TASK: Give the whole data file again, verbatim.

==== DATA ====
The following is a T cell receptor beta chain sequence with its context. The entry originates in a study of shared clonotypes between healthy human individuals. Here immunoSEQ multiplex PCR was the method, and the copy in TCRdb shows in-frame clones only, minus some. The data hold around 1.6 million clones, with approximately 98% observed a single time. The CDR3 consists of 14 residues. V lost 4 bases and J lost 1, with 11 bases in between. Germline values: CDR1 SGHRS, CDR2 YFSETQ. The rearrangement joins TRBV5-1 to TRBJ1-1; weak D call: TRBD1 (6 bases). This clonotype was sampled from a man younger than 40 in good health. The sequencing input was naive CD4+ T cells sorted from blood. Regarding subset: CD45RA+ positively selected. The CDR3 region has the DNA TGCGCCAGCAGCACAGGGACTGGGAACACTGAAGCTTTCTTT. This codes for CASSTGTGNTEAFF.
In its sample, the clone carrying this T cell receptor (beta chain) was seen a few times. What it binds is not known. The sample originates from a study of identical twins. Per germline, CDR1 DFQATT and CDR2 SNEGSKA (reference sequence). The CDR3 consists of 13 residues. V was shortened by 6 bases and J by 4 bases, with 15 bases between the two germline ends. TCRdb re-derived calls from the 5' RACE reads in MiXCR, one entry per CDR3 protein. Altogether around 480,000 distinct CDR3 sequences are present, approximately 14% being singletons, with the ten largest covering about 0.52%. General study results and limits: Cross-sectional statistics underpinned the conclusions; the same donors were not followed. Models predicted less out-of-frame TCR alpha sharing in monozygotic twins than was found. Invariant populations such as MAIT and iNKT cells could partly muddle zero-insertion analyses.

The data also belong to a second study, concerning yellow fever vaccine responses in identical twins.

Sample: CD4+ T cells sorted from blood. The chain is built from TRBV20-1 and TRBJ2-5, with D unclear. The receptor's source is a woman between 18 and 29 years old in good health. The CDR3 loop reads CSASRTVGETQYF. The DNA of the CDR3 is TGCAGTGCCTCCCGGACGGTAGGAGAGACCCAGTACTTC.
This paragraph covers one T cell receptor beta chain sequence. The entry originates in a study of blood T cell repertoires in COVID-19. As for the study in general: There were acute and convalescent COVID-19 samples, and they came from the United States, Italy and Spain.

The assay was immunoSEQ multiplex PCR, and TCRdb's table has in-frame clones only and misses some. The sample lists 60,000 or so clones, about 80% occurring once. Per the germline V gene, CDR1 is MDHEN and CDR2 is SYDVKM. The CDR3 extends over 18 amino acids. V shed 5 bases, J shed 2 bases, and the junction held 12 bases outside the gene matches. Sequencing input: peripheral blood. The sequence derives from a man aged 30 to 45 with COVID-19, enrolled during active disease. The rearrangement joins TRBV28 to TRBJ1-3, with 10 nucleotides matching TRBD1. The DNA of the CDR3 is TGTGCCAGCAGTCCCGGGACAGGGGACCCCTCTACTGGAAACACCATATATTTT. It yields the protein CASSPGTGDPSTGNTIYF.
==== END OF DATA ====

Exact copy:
The following is a T cell receptor beta chain sequence with its context. The entry originates in a study of shared clonotypes between healthy human individuals. Here immunoSEQ multiplex PCR was the method, and the copy in TCRdb shows in-frame clones only, minus some. The data hold around 1.6 million clones, with approximately 98% observed a single time. The CDR3 consists of 14 residues. V lost 4 bases and J lost 1, with 11 bases in between. Germline values: CDR1 SGHRS, CDR2 YFSETQ. The rearrangement joins TRBV5-1 to TRBJ1-1; weak D call: TRBD1 (6 bases). This clonotype was sampled from a man younger than 40 in good health. The sequencing input was naive CD4+ T cells sorted from blood. Regarding subset: CD45RA+ positively selected. The CDR3 region has the DNA TGCGCCAGCAGCACAGGGACTGGGAACACTGAAGCTTTCTTT. This codes for CASSTGTGNTEAFF.
In its sample, the clone carrying this T cell receptor (beta chain) was seen a few times. What it binds is not known. The sample originates from a study of identical twins. Per germline, CDR1 DFQATT and CDR2 SNEGSKA (reference sequence). The CDR3 consists of 13 residues. V was shortened by 6 bases and J by 4 bases, with 15 bases between the two germline ends. TCRdb re-derived calls from the 5' RACE reads in MiXCR, one entry per CDR3 protein. Altogether around 480,000 distinct CDR3 sequences are present, approximately 14% being singletons, with the ten largest covering about 0.52%. General study results and limits: Cross-sectional statistics underpinned the conclusions; the same donors were not followed. Models predicted less out-of-frame TCR alpha sharing in monozygotic twins than was found. Invariant populations such as MAIT and iNKT cells could partly muddle zero-insertion analyses.

The data also belong to a second study, concerning yellow fever vaccine responses in identical twins.

Sample: CD4+ T cells sorted from blood. The chain is built from TRBV20-1 and TRBJ2-5, with D unclear. The receptor's source is a woman between 18 and 29 years old in good health. The CDR3 loop reads CSASRTVGETQYF. The DNA of the CDR3 is TGCAGTGCCTCCCGGACGGTAGGAGAGACCCAGTACTTC.
This paragraph covers one T cell receptor beta chain sequence. The entry originates in a study of blood T cell repertoires in COVID-19. As for the study in general: There were acute and convalescent COVID-19 samples, and they came from the United States, Italy and Spain.

The assay was immunoSEQ multiplex PCR, and TCRdb's table has in-frame clones only and misses some. The sample lists 60,000 or so clones, about 80% occurring once. Per the germline V gene, CDR1 is MDHEN and CDR2 is SYDVKM. The CDR3 extends over 18 amino acids. V shed 5 bases, J shed 2 bases, and the junction held 12 bases outside the gene matches. Sequencing input: peripheral blood. The sequence derives from a man aged 30 to 45 with COVID-19, enrolled during active disease. The rearrangement joins TRBV28 to TRBJ1-3, with 10 nucleotides matching TRBD1. The DNA of the CDR3 is TGTGCCAGCAGTCCCGGGACAGGGGACCCCTCTACTGGAAACACCATATATTTT. It yields the protein CASSPGTGDPSTGNTIYF.